services.AddWebOptimizer(pipeline =>
    {
        pipeline.MinifyJsFiles("js/a.js", "js/b.js", "js/c.js");
    });
}

Notice that the paths to the .js files are relative to the wwwroot folder.

We can do the same for CSS, but this time we're using a globbing pattern to allow minification for all .css files in a particular folder and its sub folders:

pipeline.MinifyCssFiles("css/**/*.css");

When using globbing patterns, you still request the .css files on their relative path such as http://localhost:1234/css/site.css.

Setting up automatic minification like this doesn't require any other code changes in your web application to work.

Under the hood, WebOptimizer uses NUglify to minify JavaScript and CSS.

Bundling

To bundle multiple source file into a single output file couldn't be easier.

Bundling is the process of taking multiple source files and combining them into a single output file. All CSS and JavaScript bundles are also being automatically minified.

Let's imagine we wanted to bundle /css/a.css and /css/b.css into a single output file and we want that output file to be located at http://localhost/css/bundle.css.

Then we would call the AddCssBundle method:

services.AddWebOptimizer(pipeline =>
{
    pipeline.AddCssBundle("/css/bundle.css", "css/a.css", "css/b.css");
});

The AddCssBundle method will combine the two source files in the order they are listed and then minify the resulting output file. The output file /css/bundle.css is created and kept in memory and not as a file on disk.

To bundle all files from a particular folder, we can use globbing patterns like this:

services.AddWebOptimizer(pipeline =>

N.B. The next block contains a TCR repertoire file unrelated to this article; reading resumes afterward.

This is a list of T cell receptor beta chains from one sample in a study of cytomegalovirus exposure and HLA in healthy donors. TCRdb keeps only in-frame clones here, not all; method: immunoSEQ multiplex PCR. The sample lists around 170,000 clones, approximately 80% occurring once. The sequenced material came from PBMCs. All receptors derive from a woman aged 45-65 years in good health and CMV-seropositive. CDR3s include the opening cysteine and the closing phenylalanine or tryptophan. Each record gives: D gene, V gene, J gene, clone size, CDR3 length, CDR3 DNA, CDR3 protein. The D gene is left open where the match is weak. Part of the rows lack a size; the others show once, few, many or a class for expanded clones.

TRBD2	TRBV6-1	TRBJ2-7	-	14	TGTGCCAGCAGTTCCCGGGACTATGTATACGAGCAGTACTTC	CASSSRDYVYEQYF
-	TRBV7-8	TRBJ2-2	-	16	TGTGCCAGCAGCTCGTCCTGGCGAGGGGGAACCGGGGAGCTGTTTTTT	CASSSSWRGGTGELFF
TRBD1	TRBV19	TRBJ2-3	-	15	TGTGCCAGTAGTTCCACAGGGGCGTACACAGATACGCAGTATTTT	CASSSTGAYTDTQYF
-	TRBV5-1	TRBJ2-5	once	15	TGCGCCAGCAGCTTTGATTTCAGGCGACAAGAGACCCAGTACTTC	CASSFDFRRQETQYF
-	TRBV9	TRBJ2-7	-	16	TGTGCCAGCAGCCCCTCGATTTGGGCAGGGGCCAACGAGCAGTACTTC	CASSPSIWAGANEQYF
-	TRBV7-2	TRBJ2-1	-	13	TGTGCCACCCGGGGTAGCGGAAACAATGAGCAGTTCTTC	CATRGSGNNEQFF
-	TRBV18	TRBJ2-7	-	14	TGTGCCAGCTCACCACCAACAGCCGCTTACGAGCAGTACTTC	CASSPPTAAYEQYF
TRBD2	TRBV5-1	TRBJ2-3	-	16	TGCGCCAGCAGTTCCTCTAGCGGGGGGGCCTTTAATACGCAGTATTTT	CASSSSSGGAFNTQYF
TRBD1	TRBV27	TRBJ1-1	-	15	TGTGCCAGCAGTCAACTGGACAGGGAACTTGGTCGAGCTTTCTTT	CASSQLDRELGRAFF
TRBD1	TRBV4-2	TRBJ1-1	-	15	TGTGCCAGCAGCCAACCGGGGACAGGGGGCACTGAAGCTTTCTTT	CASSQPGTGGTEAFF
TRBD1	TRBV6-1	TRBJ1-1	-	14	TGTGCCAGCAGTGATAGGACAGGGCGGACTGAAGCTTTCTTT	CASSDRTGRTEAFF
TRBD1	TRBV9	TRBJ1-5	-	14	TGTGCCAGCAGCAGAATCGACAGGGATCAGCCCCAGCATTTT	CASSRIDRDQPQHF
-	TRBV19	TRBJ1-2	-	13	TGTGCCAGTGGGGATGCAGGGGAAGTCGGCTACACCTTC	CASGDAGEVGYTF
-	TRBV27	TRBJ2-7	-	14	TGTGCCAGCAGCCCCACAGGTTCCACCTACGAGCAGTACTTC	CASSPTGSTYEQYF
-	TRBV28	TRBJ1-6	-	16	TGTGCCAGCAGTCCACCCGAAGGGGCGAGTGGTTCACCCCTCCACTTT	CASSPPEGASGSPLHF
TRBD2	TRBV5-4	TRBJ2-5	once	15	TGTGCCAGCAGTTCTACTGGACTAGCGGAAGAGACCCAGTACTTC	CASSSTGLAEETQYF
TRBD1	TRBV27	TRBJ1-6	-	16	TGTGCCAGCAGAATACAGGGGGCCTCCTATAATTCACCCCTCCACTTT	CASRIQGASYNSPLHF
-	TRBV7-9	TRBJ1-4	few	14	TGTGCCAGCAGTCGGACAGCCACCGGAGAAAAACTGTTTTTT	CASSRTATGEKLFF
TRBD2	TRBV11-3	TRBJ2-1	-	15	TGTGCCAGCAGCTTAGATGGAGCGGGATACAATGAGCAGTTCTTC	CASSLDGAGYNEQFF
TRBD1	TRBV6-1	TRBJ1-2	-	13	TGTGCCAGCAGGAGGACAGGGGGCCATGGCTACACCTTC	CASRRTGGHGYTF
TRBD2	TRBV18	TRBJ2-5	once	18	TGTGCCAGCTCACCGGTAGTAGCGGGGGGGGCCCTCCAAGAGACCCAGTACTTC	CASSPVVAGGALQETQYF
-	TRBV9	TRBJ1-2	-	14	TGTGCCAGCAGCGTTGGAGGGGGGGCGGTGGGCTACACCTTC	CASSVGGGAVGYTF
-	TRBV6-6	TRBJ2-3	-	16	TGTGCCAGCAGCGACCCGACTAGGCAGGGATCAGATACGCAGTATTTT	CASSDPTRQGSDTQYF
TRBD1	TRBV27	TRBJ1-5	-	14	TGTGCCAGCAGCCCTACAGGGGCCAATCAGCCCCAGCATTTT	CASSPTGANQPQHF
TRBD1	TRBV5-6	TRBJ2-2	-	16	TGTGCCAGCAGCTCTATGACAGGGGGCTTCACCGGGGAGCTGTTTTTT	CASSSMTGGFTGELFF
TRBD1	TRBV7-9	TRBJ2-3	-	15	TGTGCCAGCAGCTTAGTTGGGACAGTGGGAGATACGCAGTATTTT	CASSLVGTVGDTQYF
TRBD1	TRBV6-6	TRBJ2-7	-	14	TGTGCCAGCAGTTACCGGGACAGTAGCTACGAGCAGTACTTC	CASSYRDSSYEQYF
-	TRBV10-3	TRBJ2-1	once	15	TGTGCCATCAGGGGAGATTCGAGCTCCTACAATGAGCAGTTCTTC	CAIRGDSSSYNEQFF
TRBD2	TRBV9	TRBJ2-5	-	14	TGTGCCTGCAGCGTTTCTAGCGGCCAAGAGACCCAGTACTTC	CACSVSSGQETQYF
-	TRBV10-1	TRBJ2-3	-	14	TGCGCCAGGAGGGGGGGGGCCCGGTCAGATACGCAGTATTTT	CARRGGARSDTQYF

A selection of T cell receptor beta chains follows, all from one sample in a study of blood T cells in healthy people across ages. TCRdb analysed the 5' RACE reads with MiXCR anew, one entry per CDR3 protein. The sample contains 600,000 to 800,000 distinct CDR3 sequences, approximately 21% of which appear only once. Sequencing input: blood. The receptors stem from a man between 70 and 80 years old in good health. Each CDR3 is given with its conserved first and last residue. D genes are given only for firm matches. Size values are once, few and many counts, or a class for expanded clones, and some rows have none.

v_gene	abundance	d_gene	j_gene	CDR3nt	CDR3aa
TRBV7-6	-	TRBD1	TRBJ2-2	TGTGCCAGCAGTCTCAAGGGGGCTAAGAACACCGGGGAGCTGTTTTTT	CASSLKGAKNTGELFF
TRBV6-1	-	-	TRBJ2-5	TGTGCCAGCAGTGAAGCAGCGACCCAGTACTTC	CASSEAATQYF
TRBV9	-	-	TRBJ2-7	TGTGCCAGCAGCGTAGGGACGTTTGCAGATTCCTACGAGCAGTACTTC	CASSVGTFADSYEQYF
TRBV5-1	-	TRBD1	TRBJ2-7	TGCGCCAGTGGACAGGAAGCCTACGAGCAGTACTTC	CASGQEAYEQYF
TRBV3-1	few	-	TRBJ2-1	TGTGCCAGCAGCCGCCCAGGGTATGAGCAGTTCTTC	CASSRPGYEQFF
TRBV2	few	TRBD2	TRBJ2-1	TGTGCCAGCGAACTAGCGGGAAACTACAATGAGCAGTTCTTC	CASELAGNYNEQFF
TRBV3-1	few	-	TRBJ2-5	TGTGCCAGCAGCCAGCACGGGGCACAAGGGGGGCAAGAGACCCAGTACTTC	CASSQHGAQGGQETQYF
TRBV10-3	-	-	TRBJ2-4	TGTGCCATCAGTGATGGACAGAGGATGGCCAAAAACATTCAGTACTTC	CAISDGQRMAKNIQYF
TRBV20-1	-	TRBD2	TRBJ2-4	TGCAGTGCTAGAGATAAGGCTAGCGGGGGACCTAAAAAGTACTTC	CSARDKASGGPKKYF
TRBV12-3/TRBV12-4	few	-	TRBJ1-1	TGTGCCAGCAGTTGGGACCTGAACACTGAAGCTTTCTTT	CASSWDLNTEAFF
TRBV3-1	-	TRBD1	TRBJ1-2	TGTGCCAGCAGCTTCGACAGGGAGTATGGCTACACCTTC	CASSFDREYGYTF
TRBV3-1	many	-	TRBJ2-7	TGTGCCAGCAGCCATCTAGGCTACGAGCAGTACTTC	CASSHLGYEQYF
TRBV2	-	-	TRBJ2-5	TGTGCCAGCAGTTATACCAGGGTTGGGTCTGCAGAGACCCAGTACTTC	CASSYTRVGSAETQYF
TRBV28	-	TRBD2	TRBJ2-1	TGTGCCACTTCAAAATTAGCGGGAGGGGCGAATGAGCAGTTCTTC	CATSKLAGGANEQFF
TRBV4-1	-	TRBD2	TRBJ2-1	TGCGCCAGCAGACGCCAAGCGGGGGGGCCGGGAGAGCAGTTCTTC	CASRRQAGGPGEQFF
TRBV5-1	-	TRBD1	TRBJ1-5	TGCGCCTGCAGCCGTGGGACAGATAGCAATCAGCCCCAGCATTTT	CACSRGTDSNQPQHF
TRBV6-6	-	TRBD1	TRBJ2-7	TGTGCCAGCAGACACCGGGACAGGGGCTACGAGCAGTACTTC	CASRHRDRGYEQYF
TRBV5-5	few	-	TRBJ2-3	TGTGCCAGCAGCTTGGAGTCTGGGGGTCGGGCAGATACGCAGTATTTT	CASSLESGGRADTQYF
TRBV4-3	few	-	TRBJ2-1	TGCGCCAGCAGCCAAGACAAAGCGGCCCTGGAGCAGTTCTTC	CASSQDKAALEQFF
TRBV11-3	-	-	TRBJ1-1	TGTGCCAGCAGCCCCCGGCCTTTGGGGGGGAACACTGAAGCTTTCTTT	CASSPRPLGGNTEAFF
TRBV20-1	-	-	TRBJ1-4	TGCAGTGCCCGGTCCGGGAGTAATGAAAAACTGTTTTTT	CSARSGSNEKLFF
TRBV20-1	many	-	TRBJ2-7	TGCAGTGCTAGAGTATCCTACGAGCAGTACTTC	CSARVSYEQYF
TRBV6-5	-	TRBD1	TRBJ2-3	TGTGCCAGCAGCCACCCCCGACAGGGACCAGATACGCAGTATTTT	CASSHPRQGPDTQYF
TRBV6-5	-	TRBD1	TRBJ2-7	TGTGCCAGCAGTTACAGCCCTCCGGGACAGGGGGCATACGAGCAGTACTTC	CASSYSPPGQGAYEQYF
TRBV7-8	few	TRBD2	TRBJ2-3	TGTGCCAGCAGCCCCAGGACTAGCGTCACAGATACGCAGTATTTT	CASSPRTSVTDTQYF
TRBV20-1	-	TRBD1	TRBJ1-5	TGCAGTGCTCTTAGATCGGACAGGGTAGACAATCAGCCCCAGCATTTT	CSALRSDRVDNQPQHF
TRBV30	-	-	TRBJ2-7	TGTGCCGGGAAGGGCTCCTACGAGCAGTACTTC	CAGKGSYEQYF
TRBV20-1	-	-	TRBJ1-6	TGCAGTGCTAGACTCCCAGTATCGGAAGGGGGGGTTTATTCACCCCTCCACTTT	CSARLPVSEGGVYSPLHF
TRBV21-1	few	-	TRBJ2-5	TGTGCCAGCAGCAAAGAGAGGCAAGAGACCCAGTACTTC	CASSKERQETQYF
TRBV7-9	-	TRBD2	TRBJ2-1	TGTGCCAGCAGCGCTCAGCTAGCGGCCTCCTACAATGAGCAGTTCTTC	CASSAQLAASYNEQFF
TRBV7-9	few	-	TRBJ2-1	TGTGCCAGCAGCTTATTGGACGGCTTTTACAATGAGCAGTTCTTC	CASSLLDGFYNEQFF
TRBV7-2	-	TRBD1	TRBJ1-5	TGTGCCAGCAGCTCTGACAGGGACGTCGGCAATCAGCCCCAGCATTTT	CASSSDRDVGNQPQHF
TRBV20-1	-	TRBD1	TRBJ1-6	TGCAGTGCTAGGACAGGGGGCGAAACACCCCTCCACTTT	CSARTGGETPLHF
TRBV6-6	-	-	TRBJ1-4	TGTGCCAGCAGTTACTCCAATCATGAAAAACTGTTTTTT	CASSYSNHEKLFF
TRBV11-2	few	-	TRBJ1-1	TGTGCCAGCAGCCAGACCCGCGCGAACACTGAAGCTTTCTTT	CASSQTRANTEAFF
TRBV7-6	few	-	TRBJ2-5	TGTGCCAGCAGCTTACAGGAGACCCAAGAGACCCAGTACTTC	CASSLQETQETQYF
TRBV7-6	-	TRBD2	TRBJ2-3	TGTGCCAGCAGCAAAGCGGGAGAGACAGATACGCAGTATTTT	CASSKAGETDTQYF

{
    pipeline.AddCssBundle("/css/bundle.css", "css/*.css");
});

When using bundling, we have to update our <script> and <link> tags to point to the bundle route. It could look like this:

<link rel="stylesheet" href="/css/bundle.css" />

Content Root vs. Web Root

By default, all bundle source files are relative to the Web Root (wwwroot) folder, but you can change it to be relative to the Content Root instead.

The Content Root folder is usually the project root directory, which is the parent directory of wwwroot.

As an example, lets create a bundle of files found in a folder called node_modules that exist in the Content Root:

services.AddWebOptimizer(pipeline =>
{
    pipeline.AddCssBundle("/css/bundle.css", "node_modules/jquery/dist/*.js")
            .UseContentRoot();
});

The UseContentRoot() method makes the bundle look for source files in the Content Root rather than in the Web Root.

To use a completely custom IFileProvider, you can use the UseFileProvider pipeline method.

services.AddWebOptimizer(pipeline =>
{
    var provider = new Microsoft.Extensions.FileProviders.PhysicalFileProvider(@"C:\path\to\my\root\folder");
    pipeline.AddJavaScriptBundle("/js/scripts.js", "a.js", "b.js")
        .UseFileProvider(provider);
});

Tag Helpers

WebOptimizer ships with a few Tag Helpers that helps with a few important tasks.

Tag Helpers enable server-side code to participate in creating and rendering HTML elements in Razor files.

First, we need to register the TagHelpers defined in LigerShark.WebOptimizer.Core in our project.